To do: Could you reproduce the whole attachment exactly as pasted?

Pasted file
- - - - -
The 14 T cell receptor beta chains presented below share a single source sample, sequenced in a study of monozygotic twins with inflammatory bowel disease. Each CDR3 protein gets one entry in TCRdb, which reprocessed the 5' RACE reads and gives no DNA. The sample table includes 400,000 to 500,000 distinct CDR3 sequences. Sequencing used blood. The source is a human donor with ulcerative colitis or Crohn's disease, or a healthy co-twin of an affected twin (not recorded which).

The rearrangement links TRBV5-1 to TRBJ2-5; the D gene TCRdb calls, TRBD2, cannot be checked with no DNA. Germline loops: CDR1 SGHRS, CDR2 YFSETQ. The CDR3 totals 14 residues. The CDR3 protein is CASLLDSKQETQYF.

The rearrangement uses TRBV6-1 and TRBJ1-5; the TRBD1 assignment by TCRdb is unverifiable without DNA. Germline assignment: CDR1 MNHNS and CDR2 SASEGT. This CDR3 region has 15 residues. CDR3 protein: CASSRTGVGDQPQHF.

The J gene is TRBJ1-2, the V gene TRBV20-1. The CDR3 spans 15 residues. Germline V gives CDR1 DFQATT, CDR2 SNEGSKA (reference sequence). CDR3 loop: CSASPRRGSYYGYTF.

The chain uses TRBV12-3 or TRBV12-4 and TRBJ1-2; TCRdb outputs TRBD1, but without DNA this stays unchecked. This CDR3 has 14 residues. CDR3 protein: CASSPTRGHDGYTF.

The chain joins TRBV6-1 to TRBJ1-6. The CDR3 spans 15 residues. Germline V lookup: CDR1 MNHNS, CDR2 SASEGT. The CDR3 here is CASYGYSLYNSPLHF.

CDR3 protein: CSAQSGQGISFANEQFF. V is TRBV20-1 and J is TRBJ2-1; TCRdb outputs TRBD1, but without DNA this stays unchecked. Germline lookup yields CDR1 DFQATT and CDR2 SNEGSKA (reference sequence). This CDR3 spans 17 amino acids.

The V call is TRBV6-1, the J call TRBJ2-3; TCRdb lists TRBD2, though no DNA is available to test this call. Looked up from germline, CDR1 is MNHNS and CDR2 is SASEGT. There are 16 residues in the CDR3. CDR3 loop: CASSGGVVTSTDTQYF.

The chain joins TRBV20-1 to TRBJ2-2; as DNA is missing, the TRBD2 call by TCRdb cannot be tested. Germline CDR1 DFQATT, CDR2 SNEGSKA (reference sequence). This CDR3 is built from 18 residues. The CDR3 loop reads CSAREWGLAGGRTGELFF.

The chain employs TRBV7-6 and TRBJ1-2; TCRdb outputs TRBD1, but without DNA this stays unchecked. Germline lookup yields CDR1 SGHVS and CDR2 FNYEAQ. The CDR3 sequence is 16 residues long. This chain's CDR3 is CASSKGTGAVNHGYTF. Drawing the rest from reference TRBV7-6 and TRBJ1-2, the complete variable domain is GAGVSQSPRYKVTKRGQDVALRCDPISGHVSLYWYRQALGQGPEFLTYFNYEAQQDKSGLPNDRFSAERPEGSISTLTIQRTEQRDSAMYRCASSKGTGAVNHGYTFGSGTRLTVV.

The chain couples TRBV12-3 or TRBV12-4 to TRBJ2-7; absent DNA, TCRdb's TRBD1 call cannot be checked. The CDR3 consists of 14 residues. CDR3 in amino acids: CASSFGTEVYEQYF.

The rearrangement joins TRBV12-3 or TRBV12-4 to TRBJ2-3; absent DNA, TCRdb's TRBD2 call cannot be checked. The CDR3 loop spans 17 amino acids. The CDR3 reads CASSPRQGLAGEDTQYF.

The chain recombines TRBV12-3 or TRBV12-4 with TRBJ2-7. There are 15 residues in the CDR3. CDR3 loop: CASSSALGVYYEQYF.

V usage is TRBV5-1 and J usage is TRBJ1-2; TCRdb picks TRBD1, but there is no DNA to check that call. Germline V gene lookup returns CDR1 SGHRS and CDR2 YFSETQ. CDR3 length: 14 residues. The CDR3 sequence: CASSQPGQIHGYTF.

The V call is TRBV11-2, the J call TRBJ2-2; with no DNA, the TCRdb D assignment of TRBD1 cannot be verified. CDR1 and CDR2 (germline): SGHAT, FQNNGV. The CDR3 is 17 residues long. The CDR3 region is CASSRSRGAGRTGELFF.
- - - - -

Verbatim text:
The 14 T cell receptor beta chains presented below share a single source sample, sequenced in a study of monozygotic twins with inflammatory bowel disease. Each CDR3 protein gets one entry in TCRdb, which reprocessed the 5' RACE reads and gives no DNA. The sample table includes 400,000 to 500,000 distinct CDR3 sequences. Sequencing used blood. The source is a human donor with ulcerative colitis or Crohn's disease, or a healthy co-twin of an affected twin (not recorded which).

The rearrangement links TRBV5-1 to TRBJ2-5; the D gene TCRdb calls, TRBD2, cannot be checked with no DNA. Germline loops: CDR1 SGHRS, CDR2 YFSETQ. The CDR3 totals 14 residues. The CDR3 protein is CASLLDSKQETQYF.

The rearrangement uses TRBV6-1 and TRBJ1-5; the TRBD1 assignment by TCRdb is unverifiable without DNA. Germline assignment: CDR1 MNHNS and CDR2 SASEGT. This CDR3 region has 15 residues. CDR3 protein: CASSRTGVGDQPQHF.

The J gene is TRBJ1-2, the V gene TRBV20-1. The CDR3 spans 15 residues. Germline V gives CDR1 DFQATT, CDR2 SNEGSKA (reference sequence). CDR3 loop: CSASPRRGSYYGYTF.

The chain uses TRBV12-3 or TRBV12-4 and TRBJ1-2; TCRdb outputs TRBD1, but without DNA this stays unchecked. This CDR3 has 14 residues. CDR3 protein: CASSPTRGHDGYTF.

The chain joins TRBV6-1 to TRBJ1-6. The CDR3 spans 15 residues. Germline V lookup: CDR1 MNHNS, CDR2 SASEGT. The CDR3 here is CASYGYSLYNSPLHF.

CDR3 protein: CSAQSGQGISFANEQFF. V is TRBV20-1 and J is TRBJ2-1; TCRdb outputs TRBD1, but without DNA this stays unchecked. Germline lookup yields CDR1 DFQATT and CDR2 SNEGSKA (reference sequence). This CDR3 spans 17 amino acids.

The V call is TRBV6-1, the J call TRBJ2-3; TCRdb lists TRBD2, though no DNA is available to test this call. Looked up from germline, CDR1 is MNHNS and CDR2 is SASEGT. There are 16 residues in the CDR3. CDR3 loop: CASSGGVVTSTDTQYF.

The chain joins TRBV20-1 to TRBJ2-2; as DNA is missing, the TRBD2 call by TCRdb cannot be tested. Germline CDR1 DFQATT, CDR2 SNEGSKA (reference sequence). This CDR3 is built from 18 residues. The CDR3 loop reads CSAREWGLAGGRTGELFF.

The chain employs TRBV7-6 and TRBJ1-2; TCRdb outputs TRBD1, but without DNA this stays unchecked. Germline lookup yields CDR1 SGHVS and CDR2 FNYEAQ. The CDR3 sequence is 16 residues long. This chain's CDR3 is CASSKGTGAVNHGYTF. Drawing the rest from reference TRBV7-6 and TRBJ1-2, the complete variable domain is GAGVSQSPRYKVTKRGQDVALRCDPISGHVSLYWYRQALGQGPEFLTYFNYEAQQDKSGLPNDRFSAERPEGSISTLTIQRTEQRDSAMYRCASSKGTGAVNHGYTFGSGTRLTVV.

The chain couples TRBV12-3 or TRBV12-4 to TRBJ2-7; absent DNA, TCRdb's TRBD1 call cannot be checked. The CDR3 consists of 14 residues. CDR3 in amino acids: CASSFGTEVYEQYF.

The rearrangement joins TRBV12-3 or TRBV12-4 to TRBJ2-3; absent DNA, TCRdb's TRBD2 call cannot be checked. The CDR3 loop spans 17 amino acids. The CDR3 reads CASSPRQGLAGEDTQYF.

The chain recombines TRBV12-3 or TRBV12-4 with TRBJ2-7. There are 15 residues in the CDR3. CDR3 loop: CASSSALGVYYEQYF.

V usage is TRBV5-1 and J usage is TRBJ1-2; TCRdb picks TRBD1, but there is no DNA to check that call. Germline V gene lookup returns CDR1 SGHRS and CDR2 YFSETQ. CDR3 length: 14 residues. The CDR3 sequence: CASSQPGQIHGYTF.

The V call is TRBV11-2, the J call TRBJ2-2; with no DNA, the TCRdb D assignment of TRBD1 cannot be verified. CDR1 and CDR2 (germline): SGHAT, FQNNGV. The CDR3 is 17 residues long. The CDR3 region is CASSRSRGAGRTGELFF.